BioWare: EA won't close us, Anthem is doing well

BioWare tells fans not to worry about EA shutting them down.

Published Mar 4, 2019 4:38 PM CST   |   Updated Tue, Nov 3 2020 11:49 AM CST
3 minutes & 28 seconds read time

With tons of justified criticism and a rather low Metacritic score, Anthem doesn't appear to be doing too well right now. Could BioWare be next on EA's chopping block? Studio producer tells fans not to worry.

BioWare: EA won't close us, Anthem is doing well 20190223002739

EA has a history of killing game devs. Since 1987, EA has shut down 14 studios, the most recent of which was Visceral Games (EA not only shuttered the studio but scrapped Visceral's ambitious Star Wars game). With two disastrous games back-to-back (Mass Effect: Andromeda and Anthem), fans are worried BioWare could be the 15th head in EA's macabre collection.

BioWare producer Mike Gamble is confident this won't happen (and we are too). Anthem is getting great support from the community and lots of people are playing it, Gamble says. "Don't worry about us. We got lots of work to do, but you aren't the only one who likes Anthem," the dev said told a concerned fan.

"Lots of folks are playing Anthem, and we've announced our live service plans. Don't worry about [us getting shut down], we are getting great support," he said to another.

EA expects Anthem to sell 5-6 million copies in just over a month, but we're curious if this is possible. Negative press and strongly heated criticism could dramatically affect sales on all platforms.

But also remember EA cares less about full game sales and more about live service monetization (hence why Anthem has tons of microtransactions and grind-hooks to soak up your time). The real determining factor to Anthem's success will happen far after launch when the live service roadmap takes over.

If Anthem fails to retain or even grow its userbase and continued microtransaction revenues, we could see paid expansions take place or even more heavy monetization.

I doubt very much BioWare will be shut down even if Anthem does very, very badly.

BioWare now has three major properties at its disposal: Mass Effect, Dragon Age, and Anthem. The first two have massive reach and are hugely established franchises that BioWare not only created, but they know very well. Dissolving BioWare and forcing these projects across multiple fragmented teams would be disastrous for each individual IP.

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BioWare: EA won't close us, Anthem is doing well 553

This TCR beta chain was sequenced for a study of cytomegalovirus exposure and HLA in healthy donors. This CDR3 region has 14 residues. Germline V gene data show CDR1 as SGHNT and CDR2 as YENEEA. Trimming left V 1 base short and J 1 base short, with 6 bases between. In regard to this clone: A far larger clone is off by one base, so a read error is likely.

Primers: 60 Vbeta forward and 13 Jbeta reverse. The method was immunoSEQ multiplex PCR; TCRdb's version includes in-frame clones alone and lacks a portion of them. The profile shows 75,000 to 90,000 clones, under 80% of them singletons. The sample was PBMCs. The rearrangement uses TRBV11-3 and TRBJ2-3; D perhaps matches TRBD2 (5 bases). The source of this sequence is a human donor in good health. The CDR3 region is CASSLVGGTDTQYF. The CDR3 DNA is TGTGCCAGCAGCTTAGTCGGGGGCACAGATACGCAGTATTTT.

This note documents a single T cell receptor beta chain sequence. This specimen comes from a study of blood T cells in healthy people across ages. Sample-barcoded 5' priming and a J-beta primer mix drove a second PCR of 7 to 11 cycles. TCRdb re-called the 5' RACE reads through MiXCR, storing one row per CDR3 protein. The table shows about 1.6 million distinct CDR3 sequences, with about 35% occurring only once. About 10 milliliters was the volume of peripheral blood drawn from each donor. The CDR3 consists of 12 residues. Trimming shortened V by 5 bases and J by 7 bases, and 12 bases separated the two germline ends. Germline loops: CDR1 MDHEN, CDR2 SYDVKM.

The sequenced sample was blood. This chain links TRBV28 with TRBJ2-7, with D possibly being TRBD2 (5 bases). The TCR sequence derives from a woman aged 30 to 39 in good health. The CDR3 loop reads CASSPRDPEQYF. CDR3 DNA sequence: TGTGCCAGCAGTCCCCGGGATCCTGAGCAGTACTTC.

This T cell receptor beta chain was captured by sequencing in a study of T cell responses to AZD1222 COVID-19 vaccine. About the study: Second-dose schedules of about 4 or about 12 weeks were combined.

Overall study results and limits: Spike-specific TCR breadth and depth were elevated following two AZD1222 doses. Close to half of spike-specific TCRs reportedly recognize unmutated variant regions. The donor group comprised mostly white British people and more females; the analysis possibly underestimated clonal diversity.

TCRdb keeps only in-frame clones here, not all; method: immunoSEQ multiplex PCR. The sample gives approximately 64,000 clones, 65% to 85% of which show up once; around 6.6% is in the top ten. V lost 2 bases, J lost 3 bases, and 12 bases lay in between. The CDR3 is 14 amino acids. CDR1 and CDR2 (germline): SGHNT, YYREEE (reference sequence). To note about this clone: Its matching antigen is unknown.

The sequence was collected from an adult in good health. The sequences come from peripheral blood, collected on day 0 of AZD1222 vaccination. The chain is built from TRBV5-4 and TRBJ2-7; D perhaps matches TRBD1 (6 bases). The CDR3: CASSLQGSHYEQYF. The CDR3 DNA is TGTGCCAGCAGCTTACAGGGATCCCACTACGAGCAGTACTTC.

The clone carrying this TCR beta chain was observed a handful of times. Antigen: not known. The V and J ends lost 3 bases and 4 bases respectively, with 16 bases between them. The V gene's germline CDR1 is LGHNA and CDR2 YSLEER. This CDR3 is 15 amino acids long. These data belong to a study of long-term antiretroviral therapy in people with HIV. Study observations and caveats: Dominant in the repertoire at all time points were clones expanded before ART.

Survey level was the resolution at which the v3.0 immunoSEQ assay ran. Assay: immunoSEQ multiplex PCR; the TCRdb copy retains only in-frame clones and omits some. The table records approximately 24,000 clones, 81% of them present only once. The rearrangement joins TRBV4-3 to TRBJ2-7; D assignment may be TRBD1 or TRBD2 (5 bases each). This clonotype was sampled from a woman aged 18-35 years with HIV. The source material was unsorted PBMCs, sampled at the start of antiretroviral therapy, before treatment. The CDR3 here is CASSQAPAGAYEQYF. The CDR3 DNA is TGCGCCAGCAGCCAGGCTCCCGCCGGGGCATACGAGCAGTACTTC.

The latest visual art for Dragon Age 4, showing the lyrium idol from Inquisition alongside Fen'Harel, some seals, and an elvish hero on the left.

Also don't forget BioWare is currently developing Dragon Age 4, and is plotting out the next Mass Effect game. EA would be insane to kill the studio amid these big high-level projects.

Last but not least, EA doesn't really have a lot of strong core dev teams at its disposal, especially not ones like BioWare. The publisher relies on a coordinated effort among its game dev branches that sees multiple studios working together in various ways, most principally with its proprietary Frostbite Engine. Everyone has to make games using this engine, and everything any studio does is stored and built into the engine--everyone contributes to the toolset's growth over time.

So killing BioWare and eliminating tons of jobs would not only forestall much-needed growth with Frostbite, it'd also interrupt one of EA's focuses in the RPG genre. The move would interrupt Dragon Age 4, Mass Effect, the future of Anthem, Star Wars: The Old Republic, and whatever else BioWare is working on.

No, if Anthem does poorly it should just mean EA won't want to try again.

The company recently said it has to "make hard choices about investments," and it put lots of cash into Anthem. Basically we should just see EA push BioWare back towards what it knows best: narrative-driven singleplayer RPGs with optional multiplayer modes.

Derek joined the TweakTown team in 2015 and has since reviewed and played 1000s of hours of new games. Derek is absorbed with the intersection of technology and gaming, and is always looking forward to new advancements. With over six years in games journalism under his belt, Derek aims to further engage the gaming sector while taking a peek under the tech that powers it. He hopes to one day explore the stars in No Man's Sky with the magic of VR.

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